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How Long to Cook a Turkey (Or How Not to Ruin Thanksgiving Dinner with a Toddler Underfoot)

© Olga Lyubkin - Fotolia.com

As any mom of young children knows, getting dinner on the table can be a challenge on the best of days. But what about a big Thanksgiving feast? Is it possible? Here are 13 tips and tricks for getting Thanksgiving dinner on the table despite mommy brain, toys on the floor, and a small, distracting person zooming around at knee level.

Tip 1: The turkey takes a loooong time to cook

As in hours. Don’t wait until you’re getting hungry before you pop it in the oven or you’ll be sitting down to dinner after the kids go to bed. On the other hand, maybe that’s a good strategy for a peaceful meal (just kidding).

Tip 2: Figure out how long to cook your turkey

20 minutes per pound at 325 degrees Fahrenheit is standard, which means a 10 pound turkey will take over 3 hours, while a 20 pound turkey will take at least 6 hours. But a stuffed turkey or a defrosted turkey (as opposed to fresh) can add another five minutes each per pound. The only surefire way to know when your bird is cooked completely is to use a meat thermometer. When it reads 180 degrees Fahrenheit inside the meatiest part of the thigh, you can take it out. Decide when you want to eat and count backward from there to figure out when to preheat the oven and prep the turkey (and make sure to have a meat thermometer on hand).

Tip 4: Keep your toddler occupied

If you’re going to juggle turkey basting with cooking several dishes that you only cook once a year, you will have to focus. And we all know how hard it is to focus with a toddler constantly vying for attention. Your best friend today is a spouse or family member who will take the kiddo to the park or for a nice long walk. If this isn’t possible, consider some of these other tips for keeping him occupied.

Tip 5: Your next best friend is an older cousin

Preferably one he adores to play with who can both keep an eye on him and keep him entertained while you cook the Thanksgiving meal. Plan your guest list accordingly. An older sibling may work in a pinch, but will likely result in more squabbles and parental interference than a cousin.

Tip 6: Plan as if you’re taking a cross-country plane trip

Stock up on a few new trinkets and toys that are sure to keep your toddler entertained. Novelty goes a long way. Try a new box of colorful band-aids (the preferred method of body decoration in our house), a fun little toy, and a new art material such as do-a-dot markers or Crayola twistables slick stix. Things from the dollar store or dollar aisle at Target work fine. Avoid books (they’ll want you to sit down and read to them rather than cook), balls (they will end up underfoot), and paints (you don’t want to have to deal with the clean up).

Tip 7: Don’t discount screen time

If you’re normally against screen time for toddlers, you may want to reconsider for today. If your toddler is a screen-time veteran, choose a new or favorite DVD that will keep your toddler occupied for a while. Or set him up with YouTube videos or PBS Kids online.

Tip 8: Enlist your toddler’s help

While your toddler may want to help cook (or just be near you), you probably just want to get dinner done. Compromise and find a task he can do to “help” while you work too. Ideas: tear lettuce, sort or count raisins, whisk her own little bowl of flour and spices, roll out some extra cookie or pie dough, wash potatoes, or just play with a baster and a bowl of water over a big towel.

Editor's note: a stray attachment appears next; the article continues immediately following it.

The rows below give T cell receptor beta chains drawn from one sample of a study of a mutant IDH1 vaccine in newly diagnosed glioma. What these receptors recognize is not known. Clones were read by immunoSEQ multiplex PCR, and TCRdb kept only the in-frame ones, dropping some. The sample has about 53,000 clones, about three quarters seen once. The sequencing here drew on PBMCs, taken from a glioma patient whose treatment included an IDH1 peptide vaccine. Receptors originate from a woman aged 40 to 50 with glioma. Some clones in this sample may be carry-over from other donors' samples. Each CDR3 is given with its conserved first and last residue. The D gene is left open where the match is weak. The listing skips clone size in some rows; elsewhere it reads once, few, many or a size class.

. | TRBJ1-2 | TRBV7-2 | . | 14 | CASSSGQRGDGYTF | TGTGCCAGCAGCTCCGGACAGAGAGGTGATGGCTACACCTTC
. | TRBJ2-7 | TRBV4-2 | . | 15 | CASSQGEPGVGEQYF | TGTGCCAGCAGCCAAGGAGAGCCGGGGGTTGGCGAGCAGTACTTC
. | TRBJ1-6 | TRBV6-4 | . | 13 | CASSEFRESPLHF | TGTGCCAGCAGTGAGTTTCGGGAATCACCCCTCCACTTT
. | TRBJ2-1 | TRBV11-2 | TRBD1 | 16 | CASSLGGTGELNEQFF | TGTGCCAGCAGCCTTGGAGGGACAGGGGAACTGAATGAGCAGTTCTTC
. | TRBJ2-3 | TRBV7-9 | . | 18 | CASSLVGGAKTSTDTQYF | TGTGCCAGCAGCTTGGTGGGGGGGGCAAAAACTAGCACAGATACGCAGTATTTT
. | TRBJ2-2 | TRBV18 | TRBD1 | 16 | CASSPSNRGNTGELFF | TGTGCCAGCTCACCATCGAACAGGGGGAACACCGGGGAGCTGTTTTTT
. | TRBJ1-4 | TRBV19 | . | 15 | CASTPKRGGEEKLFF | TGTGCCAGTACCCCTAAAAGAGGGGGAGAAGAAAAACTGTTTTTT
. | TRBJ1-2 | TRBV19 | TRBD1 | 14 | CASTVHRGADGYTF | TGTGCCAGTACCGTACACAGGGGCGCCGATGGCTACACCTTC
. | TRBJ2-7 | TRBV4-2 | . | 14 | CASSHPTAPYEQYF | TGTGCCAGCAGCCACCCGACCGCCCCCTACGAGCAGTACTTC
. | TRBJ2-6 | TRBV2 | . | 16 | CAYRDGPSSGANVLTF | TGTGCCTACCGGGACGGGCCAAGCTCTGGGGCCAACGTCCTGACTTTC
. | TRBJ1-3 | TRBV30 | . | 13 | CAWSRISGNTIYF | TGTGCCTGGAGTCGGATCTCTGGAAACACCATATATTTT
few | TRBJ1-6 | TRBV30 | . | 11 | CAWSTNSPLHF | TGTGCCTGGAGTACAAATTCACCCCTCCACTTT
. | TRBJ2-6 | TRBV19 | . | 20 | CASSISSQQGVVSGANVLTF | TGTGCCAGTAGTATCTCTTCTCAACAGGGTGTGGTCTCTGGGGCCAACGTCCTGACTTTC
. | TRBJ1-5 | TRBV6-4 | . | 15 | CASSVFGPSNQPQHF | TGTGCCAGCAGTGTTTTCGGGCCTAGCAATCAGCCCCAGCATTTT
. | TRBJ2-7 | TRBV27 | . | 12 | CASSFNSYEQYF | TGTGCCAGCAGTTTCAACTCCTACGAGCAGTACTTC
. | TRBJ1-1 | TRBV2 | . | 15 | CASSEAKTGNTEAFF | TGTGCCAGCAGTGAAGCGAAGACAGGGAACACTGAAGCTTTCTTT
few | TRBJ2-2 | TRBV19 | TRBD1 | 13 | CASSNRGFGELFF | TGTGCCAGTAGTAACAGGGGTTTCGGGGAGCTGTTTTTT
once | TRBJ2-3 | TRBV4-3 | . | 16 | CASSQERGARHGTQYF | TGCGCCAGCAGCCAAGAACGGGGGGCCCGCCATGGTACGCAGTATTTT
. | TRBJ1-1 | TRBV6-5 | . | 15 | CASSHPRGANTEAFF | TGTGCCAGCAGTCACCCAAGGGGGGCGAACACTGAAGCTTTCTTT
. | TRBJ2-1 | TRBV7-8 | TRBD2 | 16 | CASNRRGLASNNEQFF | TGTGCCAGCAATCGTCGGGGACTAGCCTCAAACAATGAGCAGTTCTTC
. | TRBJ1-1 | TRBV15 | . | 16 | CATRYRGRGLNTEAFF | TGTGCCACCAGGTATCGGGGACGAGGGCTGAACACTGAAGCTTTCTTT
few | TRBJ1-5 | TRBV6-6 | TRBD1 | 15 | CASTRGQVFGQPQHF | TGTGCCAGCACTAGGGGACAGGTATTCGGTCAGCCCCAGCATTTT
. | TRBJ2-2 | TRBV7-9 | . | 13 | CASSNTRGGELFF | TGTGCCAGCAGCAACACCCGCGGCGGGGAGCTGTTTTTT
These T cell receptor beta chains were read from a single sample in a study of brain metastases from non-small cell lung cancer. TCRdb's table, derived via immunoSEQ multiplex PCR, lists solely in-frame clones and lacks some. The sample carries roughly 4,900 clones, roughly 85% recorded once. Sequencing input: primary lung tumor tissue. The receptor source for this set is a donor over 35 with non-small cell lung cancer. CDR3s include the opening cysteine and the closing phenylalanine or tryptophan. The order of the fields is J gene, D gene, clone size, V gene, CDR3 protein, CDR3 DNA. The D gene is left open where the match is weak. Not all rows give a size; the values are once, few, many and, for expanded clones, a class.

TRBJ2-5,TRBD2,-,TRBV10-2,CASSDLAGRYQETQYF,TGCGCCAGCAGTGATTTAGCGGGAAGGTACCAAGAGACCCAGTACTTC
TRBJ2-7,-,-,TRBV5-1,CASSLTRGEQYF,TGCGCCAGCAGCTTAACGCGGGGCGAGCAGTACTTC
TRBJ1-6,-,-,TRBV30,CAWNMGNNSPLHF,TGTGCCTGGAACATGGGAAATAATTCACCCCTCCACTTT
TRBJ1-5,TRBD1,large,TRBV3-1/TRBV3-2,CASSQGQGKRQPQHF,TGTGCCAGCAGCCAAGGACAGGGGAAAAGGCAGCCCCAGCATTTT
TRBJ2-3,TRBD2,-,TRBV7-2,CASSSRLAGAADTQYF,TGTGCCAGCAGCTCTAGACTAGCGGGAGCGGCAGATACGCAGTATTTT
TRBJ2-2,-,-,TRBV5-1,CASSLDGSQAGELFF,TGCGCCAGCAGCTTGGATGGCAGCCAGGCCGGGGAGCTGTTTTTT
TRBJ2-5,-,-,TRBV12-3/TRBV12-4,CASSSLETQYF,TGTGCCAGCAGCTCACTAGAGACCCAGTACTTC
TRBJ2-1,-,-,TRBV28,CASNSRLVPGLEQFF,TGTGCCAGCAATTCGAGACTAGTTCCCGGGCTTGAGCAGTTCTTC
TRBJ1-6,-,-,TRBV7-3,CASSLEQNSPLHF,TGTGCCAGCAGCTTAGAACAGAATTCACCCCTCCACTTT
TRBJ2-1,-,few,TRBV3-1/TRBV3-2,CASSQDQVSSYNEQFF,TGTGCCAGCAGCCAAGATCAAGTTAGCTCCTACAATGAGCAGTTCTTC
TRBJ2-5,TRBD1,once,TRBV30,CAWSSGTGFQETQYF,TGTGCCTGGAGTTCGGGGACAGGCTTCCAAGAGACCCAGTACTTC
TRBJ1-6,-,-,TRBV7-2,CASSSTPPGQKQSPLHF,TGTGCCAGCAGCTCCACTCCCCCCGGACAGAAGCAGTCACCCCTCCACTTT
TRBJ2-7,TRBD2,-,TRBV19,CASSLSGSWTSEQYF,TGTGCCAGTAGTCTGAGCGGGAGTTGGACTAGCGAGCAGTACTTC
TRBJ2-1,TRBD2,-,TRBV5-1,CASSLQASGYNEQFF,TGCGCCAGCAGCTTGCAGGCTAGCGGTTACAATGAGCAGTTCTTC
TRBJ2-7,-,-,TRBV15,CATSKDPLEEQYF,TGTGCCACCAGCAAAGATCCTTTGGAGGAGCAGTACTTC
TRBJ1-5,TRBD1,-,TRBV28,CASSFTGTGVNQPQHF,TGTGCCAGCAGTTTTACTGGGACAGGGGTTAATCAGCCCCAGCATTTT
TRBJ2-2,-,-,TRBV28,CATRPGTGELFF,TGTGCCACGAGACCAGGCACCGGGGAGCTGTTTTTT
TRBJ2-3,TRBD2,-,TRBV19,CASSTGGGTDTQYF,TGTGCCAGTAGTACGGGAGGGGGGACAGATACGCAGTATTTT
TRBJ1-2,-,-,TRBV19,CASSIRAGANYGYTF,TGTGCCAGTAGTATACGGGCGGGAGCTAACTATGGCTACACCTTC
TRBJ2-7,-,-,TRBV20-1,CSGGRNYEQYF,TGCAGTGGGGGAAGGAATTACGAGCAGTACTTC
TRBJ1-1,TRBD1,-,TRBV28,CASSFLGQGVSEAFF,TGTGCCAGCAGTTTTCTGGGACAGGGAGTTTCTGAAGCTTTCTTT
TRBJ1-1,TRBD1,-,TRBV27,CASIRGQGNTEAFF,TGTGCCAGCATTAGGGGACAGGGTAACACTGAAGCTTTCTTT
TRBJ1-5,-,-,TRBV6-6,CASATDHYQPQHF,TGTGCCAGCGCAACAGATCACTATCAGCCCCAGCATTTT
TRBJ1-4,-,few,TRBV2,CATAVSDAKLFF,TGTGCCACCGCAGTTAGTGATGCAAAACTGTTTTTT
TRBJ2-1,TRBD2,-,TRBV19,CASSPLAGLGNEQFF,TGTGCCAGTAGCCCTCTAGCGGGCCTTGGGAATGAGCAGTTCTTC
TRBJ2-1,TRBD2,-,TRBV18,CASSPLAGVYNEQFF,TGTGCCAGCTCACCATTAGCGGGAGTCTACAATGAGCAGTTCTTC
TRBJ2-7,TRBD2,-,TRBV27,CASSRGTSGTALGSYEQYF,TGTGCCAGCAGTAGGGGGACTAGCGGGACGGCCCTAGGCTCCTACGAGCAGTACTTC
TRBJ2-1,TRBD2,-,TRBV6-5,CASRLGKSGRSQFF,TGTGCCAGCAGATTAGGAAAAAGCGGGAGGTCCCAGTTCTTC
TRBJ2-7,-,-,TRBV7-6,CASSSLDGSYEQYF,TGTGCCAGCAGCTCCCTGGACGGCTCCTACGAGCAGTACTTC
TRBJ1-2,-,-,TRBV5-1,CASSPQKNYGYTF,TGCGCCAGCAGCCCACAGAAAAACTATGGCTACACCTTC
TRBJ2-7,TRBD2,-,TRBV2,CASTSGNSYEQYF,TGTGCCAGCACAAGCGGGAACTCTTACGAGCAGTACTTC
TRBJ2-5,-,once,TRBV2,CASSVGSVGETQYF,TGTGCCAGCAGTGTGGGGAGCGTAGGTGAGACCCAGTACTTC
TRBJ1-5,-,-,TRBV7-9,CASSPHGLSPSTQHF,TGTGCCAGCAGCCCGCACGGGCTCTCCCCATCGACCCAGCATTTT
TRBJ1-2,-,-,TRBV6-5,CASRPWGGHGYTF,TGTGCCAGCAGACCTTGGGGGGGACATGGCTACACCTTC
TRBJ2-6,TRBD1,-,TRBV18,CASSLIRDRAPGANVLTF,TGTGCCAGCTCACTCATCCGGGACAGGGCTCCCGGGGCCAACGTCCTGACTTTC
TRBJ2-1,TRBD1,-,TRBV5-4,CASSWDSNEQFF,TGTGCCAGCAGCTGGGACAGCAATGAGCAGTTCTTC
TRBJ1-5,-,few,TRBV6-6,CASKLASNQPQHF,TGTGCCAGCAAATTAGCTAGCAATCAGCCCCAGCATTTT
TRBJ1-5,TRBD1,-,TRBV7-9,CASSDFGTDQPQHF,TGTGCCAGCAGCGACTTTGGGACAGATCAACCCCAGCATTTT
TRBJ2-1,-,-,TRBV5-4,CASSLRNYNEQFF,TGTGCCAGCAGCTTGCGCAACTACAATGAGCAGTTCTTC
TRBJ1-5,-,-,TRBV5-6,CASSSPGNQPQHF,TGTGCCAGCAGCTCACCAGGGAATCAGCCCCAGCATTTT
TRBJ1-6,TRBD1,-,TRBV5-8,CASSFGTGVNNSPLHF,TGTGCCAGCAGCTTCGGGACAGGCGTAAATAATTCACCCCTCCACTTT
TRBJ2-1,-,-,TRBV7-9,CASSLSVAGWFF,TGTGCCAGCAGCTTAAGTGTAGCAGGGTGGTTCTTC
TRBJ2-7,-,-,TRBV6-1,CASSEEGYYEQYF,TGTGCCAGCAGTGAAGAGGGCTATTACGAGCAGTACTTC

Tip 10: Make the pies the day before

They’ll keep just fine and that will be one less thing to think about on Thanksgiving Day. While you’re at it, you can chop vegetables, assemble a casserole, or make the cranberry sauce ahead of time as well.

Tip 11: It’s okay to buy pre-made

I’m not a stuffing-out-of-a-box person so this is a hard lesson for me, but you (and I) don’t have to make it all from scratch. The toddler years are a good time to cut yourself some slack and make things a bit easier on yourself. Pick up some sides at the deli, a pie at the bakery, or make something from a box or can.

Tip 12: Plan ahead with cooking and prep times for all your dishes

This is useful even if you don’t have mommy brain. And it’s extra valuable if you have helpers in the kitchen. You can refer to your handy dandy list to see when each item should be started. Here’s an example for a 2pm Thanksgiving meal. Your times will vary depending on the recipes you use.

  • 10 lb Turkey: truss and prep at 9:30am, put in the oven at 10am
  • Green bean casserole: start at 10:30am
  • Pumpkin soup: start at 11:30am
  • Mini cornbread muffins: start at 1pm
  • Stuffing: start at 12noon
  • Pies: bake a day ahead
  • Cranberry sauce: Make ahead or use canned
  • Salad: Assemble at 12:30pm
  • Gravy: start at 1:15pm

Tip 13: Keep the kids occupied during the meal

Toddlers may eat in five minutes what it took you five hours to cook, so how do you keep them occupied while the adults enjoy their meal? You can set out some crayons and a decorate-your-own placemat (a piece of poster board works fine) at each spot or cover the whole table with paper. When the kids are tired of drawing, whip out a new packet of stickers you have stashed near the table. Or just let them play nearby.

How about you? Do you have any tips to share for getting Thanksgiving dinner on the table with toddlers in the house?

 

Read more of Jean’s writing at The Artful Parent.
And don’t miss a post! Follow Jean on Twitter and Facebook!

 

Want more ideas to keep your kids occupied? See this list of 11 easy toddler art activities.

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